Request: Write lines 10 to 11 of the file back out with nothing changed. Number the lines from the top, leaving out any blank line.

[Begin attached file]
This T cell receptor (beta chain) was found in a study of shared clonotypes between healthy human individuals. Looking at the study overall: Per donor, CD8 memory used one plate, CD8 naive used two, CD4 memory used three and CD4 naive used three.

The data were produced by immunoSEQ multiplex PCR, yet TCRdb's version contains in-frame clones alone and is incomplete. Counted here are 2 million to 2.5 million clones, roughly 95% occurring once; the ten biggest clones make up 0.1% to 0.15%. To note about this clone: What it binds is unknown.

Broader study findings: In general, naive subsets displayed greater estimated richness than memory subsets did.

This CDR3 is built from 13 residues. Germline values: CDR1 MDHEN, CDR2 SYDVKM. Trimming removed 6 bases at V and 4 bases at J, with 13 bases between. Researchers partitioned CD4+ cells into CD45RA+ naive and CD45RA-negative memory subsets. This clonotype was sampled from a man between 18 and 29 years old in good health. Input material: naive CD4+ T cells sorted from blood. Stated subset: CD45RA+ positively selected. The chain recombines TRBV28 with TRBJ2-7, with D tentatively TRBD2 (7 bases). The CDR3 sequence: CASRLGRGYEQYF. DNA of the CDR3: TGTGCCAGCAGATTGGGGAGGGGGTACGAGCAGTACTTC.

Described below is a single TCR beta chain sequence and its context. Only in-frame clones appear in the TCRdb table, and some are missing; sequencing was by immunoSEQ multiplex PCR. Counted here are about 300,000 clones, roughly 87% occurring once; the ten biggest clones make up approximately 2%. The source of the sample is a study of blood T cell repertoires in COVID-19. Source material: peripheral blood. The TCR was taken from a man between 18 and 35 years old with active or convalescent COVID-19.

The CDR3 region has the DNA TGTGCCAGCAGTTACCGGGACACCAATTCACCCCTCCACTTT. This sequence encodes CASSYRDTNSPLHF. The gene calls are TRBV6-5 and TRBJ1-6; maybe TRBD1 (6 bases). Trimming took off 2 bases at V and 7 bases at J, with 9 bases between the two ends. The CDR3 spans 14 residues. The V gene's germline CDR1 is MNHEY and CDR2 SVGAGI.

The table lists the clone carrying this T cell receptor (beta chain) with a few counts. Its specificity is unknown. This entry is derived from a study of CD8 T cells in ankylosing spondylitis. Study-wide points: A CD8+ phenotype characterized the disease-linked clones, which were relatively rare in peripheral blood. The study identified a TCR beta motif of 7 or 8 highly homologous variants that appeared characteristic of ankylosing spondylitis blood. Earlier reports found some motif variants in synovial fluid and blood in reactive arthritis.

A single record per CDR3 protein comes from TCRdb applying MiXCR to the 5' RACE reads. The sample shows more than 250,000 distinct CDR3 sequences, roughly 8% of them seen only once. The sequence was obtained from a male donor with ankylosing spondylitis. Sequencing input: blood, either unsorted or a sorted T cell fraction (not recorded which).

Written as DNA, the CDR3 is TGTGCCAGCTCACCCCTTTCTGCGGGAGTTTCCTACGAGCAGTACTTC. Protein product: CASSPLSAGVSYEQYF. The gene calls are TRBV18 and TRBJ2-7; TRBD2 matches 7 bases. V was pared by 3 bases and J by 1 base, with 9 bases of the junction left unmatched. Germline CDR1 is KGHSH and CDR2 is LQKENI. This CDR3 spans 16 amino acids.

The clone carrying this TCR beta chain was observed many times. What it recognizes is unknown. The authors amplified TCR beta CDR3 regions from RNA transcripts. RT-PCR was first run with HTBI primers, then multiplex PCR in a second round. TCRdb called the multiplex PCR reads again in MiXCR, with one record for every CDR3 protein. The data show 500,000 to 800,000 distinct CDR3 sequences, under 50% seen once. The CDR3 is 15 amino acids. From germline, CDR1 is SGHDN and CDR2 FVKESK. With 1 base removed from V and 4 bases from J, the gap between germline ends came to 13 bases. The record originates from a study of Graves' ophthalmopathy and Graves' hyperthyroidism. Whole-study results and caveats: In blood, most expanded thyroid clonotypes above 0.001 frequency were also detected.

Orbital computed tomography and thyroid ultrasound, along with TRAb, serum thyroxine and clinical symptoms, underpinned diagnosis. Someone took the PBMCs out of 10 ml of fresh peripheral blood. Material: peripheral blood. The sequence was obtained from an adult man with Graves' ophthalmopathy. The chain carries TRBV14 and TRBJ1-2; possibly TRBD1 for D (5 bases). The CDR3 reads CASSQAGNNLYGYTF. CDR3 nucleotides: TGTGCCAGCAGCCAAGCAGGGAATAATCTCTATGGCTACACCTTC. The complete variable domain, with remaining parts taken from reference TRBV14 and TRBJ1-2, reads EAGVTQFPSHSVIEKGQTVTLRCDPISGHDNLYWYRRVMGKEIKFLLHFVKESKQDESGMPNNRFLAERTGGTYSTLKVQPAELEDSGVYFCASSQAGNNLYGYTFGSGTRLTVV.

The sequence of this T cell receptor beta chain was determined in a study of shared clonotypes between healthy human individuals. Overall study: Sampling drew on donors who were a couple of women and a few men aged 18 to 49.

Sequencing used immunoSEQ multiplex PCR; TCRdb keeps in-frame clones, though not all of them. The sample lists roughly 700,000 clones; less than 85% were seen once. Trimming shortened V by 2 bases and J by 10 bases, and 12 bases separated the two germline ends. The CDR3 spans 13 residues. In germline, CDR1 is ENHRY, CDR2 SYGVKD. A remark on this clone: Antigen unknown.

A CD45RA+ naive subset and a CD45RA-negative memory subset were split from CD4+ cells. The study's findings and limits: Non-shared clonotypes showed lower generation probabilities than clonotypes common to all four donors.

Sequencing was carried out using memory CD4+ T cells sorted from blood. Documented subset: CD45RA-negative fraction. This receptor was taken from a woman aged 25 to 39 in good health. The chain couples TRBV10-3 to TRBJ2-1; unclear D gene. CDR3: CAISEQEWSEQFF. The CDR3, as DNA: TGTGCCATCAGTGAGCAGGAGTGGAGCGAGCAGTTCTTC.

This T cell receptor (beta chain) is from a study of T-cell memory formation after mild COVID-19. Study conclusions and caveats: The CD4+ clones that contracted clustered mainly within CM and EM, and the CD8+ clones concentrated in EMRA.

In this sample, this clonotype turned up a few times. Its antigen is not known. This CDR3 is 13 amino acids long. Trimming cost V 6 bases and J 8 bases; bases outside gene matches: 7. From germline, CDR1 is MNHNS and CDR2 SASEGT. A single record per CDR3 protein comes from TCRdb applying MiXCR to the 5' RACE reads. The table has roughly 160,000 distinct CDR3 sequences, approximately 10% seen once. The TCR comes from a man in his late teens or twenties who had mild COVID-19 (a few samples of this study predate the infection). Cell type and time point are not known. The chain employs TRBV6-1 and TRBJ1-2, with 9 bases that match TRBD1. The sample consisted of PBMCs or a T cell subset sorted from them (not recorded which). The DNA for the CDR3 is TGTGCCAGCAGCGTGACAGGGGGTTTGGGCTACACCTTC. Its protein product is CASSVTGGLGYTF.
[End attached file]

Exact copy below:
The clone carrying this TCR beta chain was observed many times. What it recognizes is unknown. The authors amplified TCR beta CDR3 regions from RNA transcripts. RT-PCR was first run with HTBI primers, then multiplex PCR in a second round. TCRdb called the multiplex PCR reads again in MiXCR, with one record for every CDR3 protein. The data show 500,000 to 800,000 distinct CDR3 sequences, under 50% seen once. The CDR3 is 15 amino acids. From germline, CDR1 is SGHDN and CDR2 FVKESK. With 1 base removed from V and 4 bases from J, the gap between germline ends came to 13 bases. The record originates from a study of Graves' ophthalmopathy and Graves' hyperthyroidism. Whole-study results and caveats: In blood, most expanded thyroid clonotypes above 0.001 frequency were also detected.

Orbital computed tomography and thyroid ultrasound, along with TRAb, serum thyroxine and clinical symptoms, underpinned diagnosis. Someone took the PBMCs out of 10 ml of fresh peripheral blood. Material: peripheral blood. The sequence was obtained from an adult man with Graves' ophthalmopathy. The chain carries TRBV14 and TRBJ1-2; possibly TRBD1 for D (5 bases). The CDR3 reads CASSQAGNNLYGYTF. CDR3 nucleotides: TGTGCCAGCAGCCAAGCAGGGAATAATCTCTATGGCTACACCTTC. The complete variable domain, with remaining parts taken from reference TRBV14 and TRBJ1-2, reads EAGVTQFPSHSVIEKGQTVTLRCDPISGHDNLYWYRRVMGKEIKFLLHFVKESKQDESGMPNNRFLAERTGGTYSTLKVQPAELEDSGVYFCASSQAGNNLYGYTFGSGTRLTVV.